Ten of 16 Indiana House committee chairs raised more money than the average member this cycle

Elections for all 100 seats in the Indiana House of Representatives took place on Nov. 8, 2022. Republicans held a 70-30 majority heading into the election.

Committee chair fundraising

State legislative committee chairs set a committee’s legislative agenda. Some committee chairs raise significantly more money than their non-chair counterparts in the state legislature. The average amount raised by delegates who did not serve as a committee chair was $106,925. The funds raised by each of the House’s 16 committee chairs are shown below.

  • Commerce, Small Business and Economic Development Committee – Bob Morris – $52,600
  • Courts and Criminal Code Committee – Wendy McNamara – $170,539
  • Education Committee – Robert Behning – $199,361
  • Elections and Apportionment Committee – Timothy Wesco – $46,902
  • Employment, Labor and Pensions Committee – Heath VanNatter – $73,871
  • Family, Children and Human Affairs Committee – Dale DeVon – $298,595
  • Financial Institutions and Insurance Committee – Martin Carbaugh – $380,177
  • Government and Regulatory Reform Committee – Doug Miller – $57,487
  • House Joint Rules Committee – Todd Huston – $1,388,175
  • House Judiciary Committee – Gerald Torr – $244,192
  • House Local Government Committee – Dennis Zent – $55,455
  • House Public Policy Committee – Ben Smaltz – $100,850
  • Public Health Committee – Bradford Barrett – $160,533
  • Roads and Transportation Committee – Jim Pressel – $176,270
  • Utilities, Energy and Telecommunications Committee – Edmond Soliday – $124,356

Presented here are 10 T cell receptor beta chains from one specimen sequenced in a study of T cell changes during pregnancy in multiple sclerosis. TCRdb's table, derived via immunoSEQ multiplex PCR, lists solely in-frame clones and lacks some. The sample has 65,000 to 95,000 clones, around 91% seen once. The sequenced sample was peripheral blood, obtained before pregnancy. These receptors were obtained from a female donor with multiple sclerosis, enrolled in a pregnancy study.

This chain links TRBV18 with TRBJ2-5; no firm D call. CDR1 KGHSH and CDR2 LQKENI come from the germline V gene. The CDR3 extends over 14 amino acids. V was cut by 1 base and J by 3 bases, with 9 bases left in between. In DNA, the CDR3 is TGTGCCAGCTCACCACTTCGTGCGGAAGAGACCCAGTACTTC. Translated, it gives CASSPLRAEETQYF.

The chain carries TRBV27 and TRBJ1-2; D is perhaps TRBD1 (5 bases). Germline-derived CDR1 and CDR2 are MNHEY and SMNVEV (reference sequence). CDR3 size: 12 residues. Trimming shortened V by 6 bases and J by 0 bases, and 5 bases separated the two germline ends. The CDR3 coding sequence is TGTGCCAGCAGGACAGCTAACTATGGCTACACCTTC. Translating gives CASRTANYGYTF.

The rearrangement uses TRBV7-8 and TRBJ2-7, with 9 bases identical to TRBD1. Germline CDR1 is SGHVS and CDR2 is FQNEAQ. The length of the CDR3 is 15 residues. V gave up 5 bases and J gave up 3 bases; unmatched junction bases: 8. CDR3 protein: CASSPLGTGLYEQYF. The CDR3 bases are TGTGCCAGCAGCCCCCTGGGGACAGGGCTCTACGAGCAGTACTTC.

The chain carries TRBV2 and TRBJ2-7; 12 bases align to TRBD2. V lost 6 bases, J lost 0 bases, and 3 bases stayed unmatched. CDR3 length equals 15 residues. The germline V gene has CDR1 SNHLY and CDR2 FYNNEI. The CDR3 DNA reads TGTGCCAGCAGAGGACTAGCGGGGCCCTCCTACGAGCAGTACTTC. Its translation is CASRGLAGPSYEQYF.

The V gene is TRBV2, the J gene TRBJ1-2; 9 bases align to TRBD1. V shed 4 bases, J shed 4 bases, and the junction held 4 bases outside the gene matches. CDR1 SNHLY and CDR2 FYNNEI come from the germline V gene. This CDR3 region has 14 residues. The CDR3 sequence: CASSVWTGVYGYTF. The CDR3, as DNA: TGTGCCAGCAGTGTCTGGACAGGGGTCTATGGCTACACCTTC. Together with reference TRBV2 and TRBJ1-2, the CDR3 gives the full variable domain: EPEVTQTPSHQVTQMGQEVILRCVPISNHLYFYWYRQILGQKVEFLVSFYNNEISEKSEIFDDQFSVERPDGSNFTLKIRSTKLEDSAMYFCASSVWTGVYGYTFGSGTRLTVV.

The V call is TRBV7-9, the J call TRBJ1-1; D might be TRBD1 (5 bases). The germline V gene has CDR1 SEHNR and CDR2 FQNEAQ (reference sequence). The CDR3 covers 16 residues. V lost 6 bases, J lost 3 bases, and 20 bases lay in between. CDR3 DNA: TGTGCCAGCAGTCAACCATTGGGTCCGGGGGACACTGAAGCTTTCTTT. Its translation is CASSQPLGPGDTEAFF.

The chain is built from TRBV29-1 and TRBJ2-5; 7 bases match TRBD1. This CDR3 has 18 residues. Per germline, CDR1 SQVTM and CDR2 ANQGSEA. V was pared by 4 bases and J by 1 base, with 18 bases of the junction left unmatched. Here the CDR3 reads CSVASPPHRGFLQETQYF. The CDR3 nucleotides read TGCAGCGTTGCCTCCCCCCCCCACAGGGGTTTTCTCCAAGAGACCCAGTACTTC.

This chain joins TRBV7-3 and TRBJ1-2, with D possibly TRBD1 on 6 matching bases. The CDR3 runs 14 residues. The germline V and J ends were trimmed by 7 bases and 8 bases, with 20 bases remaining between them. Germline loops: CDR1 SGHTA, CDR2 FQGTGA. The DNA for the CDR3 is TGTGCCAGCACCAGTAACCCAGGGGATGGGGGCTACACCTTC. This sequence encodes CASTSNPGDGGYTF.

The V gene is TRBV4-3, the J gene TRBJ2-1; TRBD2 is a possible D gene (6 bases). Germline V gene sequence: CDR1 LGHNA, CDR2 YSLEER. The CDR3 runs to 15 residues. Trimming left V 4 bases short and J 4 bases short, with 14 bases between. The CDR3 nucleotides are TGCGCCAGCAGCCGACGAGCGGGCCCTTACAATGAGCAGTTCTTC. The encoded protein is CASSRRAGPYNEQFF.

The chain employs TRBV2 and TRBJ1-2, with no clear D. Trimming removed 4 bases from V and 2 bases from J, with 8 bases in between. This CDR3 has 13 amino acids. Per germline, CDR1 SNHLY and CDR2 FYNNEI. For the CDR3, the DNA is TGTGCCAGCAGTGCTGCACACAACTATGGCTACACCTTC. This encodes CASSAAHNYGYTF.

• Veterans Affairs and Public Safety Committee – Randy Frye – $187,807

The data above are based on campaign finance reports that active Indiana PACs submitted to the Indiana Secretary of State. Political expenditures that are not controlled by candidates or their campaigns, known as satellite spending, are not included in candidate totals. Federal PACs are not required to report to state agencies. Transparency USA publishes campaign finance data following major reporting deadlines.

This article is a joint publication from Ballotpedia and Transparency USA, who are working together to provide campaign finance information for state-level elections. Learn more about our work here.



These are the results in the top five most expensive Indiana State Senate elections

General elections for 25 of 50 districts in the Indiana State Senate took place on Nov. 8, 2022. Of the 25 districts up for election in 2022, 17 had a general election with more than one candidate.

Across all contested general elections, candidates raised $6.8 million. Incumbents raised an average of $361,918 per candidate and challengers raised an average of $100,125 per candidate.

Five general elections with the most fundraising

The table below details the five general elections with the most fundraising in the State Senate. Winning candidates’ names are in bold.

District Money Raised Officeholder Candidates
District 31 $1,805,803 Kyle Walker (R) Kyle Walker and Jocelyn Vare
District 29 $793,505 J.D. Ford (D) J.D. Ford and Alexander Choi
District 48 $588,346 Mark Messmer (R) Mark Messmer and Jeff Hill
District 11 $565,172 Linda Rogers (R) Linda Rogers and Melinda Fountain
District 45 $525,916 Chris Garten (R) Chris Garten and Nick Marshall

The officeholders above are listed for the current districts they hold. However, this is a redistricting year, so candidates have been identified below as incumbents even if they are running in a different district than they currently hold.

#1 District 31 – $1,805,803

Incumbent Kyle Walker raised $1,539,365 and Jocelyn Vare raised $266,438.